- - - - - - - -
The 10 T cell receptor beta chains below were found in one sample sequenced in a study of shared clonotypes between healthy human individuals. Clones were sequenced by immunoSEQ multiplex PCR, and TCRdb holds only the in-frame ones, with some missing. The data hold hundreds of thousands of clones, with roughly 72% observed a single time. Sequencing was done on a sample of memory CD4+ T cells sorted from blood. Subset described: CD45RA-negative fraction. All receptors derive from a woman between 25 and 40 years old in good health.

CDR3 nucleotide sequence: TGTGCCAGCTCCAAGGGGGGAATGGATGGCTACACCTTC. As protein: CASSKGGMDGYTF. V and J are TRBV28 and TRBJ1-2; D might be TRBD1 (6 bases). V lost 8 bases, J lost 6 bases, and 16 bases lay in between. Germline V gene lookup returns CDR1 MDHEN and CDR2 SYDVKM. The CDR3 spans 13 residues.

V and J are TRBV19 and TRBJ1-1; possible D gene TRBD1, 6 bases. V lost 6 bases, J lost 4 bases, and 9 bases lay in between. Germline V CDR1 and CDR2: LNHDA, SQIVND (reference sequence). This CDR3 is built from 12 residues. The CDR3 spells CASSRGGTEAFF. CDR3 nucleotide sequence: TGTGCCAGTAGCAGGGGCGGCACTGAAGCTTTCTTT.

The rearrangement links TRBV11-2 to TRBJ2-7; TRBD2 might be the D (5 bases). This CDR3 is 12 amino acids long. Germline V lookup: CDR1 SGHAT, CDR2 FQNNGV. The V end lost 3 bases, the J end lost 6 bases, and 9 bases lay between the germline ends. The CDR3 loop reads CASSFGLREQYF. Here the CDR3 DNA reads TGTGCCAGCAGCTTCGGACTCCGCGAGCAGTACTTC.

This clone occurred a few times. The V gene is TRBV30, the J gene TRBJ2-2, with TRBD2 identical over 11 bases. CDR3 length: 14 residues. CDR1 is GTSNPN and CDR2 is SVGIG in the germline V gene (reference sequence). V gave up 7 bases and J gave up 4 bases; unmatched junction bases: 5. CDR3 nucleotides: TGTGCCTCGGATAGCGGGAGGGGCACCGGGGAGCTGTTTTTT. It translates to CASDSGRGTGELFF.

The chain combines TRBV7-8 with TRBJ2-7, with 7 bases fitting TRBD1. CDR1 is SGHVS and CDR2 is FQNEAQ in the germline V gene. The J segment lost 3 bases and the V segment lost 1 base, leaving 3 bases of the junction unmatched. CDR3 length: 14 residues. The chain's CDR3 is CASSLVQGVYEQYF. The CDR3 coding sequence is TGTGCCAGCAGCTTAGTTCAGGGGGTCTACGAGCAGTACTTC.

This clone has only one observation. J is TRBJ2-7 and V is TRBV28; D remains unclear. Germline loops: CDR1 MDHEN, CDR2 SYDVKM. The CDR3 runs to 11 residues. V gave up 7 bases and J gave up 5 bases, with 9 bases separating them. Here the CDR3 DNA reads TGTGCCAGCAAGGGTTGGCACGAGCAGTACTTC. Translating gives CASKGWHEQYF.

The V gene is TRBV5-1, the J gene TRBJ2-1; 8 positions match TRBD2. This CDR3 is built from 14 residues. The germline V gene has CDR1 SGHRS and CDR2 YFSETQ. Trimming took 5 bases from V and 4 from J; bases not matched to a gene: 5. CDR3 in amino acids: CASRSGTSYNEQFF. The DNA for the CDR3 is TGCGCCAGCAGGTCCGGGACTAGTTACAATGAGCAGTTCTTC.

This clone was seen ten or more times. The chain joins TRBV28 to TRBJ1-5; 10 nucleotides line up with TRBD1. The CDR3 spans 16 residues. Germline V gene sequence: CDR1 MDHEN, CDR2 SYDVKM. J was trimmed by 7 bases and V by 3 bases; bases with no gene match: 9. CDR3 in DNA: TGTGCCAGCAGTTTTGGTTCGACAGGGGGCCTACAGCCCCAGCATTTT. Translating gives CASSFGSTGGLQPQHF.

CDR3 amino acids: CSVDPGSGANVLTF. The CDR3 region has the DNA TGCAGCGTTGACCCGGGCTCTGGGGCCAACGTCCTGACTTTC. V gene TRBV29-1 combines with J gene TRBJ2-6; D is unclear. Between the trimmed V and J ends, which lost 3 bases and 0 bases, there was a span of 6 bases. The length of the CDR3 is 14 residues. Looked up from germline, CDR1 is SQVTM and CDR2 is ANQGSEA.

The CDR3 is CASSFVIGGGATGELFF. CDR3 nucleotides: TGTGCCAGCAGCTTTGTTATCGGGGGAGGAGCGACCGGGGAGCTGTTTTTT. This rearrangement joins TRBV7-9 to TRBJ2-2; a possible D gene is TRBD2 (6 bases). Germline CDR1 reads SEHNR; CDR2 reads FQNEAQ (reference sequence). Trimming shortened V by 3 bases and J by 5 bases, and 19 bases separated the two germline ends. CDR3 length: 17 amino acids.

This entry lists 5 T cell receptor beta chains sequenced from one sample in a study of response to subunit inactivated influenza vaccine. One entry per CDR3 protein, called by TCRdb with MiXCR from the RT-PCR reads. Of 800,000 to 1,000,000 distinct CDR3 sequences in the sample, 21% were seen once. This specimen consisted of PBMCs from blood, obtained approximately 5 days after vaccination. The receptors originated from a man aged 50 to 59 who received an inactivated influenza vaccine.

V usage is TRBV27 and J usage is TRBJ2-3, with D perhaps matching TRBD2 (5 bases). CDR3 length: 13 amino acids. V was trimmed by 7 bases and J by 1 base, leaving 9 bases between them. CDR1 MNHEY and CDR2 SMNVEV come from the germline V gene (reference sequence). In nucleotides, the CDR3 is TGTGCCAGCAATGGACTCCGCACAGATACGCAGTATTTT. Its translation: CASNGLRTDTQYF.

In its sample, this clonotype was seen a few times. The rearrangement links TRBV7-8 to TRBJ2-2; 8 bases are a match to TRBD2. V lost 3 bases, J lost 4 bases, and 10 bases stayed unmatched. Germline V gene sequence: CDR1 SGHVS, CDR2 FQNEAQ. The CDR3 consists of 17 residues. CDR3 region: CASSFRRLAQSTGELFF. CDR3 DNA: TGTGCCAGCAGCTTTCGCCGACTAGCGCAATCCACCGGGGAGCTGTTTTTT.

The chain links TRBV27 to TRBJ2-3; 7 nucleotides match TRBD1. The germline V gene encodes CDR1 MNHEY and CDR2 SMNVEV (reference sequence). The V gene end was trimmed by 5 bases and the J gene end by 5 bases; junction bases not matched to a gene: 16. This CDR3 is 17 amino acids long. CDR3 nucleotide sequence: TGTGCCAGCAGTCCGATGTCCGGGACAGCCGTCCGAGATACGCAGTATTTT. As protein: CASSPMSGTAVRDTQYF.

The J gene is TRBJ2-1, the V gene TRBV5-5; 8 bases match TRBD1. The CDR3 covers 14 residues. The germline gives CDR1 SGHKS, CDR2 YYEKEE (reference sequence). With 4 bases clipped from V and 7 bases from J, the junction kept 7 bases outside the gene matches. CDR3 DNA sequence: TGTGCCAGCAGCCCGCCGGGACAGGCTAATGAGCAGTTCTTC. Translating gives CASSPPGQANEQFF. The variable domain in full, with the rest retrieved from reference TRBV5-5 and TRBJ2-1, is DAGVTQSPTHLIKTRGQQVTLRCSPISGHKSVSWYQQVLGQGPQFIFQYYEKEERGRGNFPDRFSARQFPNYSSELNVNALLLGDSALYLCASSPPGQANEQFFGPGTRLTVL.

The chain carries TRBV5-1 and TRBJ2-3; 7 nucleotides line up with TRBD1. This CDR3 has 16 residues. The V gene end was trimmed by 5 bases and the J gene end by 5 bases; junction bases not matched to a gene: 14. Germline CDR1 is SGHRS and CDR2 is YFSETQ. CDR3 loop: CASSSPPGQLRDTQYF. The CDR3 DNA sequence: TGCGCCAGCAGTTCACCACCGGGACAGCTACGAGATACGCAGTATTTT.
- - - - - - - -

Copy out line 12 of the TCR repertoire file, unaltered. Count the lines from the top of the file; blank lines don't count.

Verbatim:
This entry lists 5 T cell receptor beta chains sequenced from one sample in a study of response to subunit inactivated influenza vaccine. One entry per CDR3 protein, called by TCRdb with MiXCR from the RT-PCR reads. Of 800,000 to 1,000,000 distinct CDR3 sequences in the sample, 21% were seen once. This specimen consisted of PBMCs from blood, obtained approximately 5 days after vaccination. The receptors originated from a man aged 50 to 59 who received an inactivated influenza vaccine.